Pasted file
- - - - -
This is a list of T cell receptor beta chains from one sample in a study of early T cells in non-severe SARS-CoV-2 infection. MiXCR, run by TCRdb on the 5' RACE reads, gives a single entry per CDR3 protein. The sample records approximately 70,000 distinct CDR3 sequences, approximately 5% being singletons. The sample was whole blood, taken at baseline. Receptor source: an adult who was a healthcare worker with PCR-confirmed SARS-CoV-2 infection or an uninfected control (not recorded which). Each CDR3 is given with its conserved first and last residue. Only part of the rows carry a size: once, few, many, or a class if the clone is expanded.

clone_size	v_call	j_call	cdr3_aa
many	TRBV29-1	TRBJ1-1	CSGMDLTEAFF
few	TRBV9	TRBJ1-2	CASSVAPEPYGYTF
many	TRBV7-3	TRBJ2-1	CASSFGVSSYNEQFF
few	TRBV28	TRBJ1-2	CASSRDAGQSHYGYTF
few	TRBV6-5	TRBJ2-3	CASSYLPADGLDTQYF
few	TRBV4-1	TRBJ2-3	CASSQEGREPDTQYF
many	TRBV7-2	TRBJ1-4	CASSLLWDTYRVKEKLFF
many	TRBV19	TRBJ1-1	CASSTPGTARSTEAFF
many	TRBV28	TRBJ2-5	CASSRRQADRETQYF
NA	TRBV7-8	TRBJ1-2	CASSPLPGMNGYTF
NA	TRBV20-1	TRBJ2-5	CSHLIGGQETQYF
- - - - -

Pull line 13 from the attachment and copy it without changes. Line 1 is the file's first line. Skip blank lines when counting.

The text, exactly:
NA	TRBV20-1	TRBJ2-5	CSHLIGGQETQYF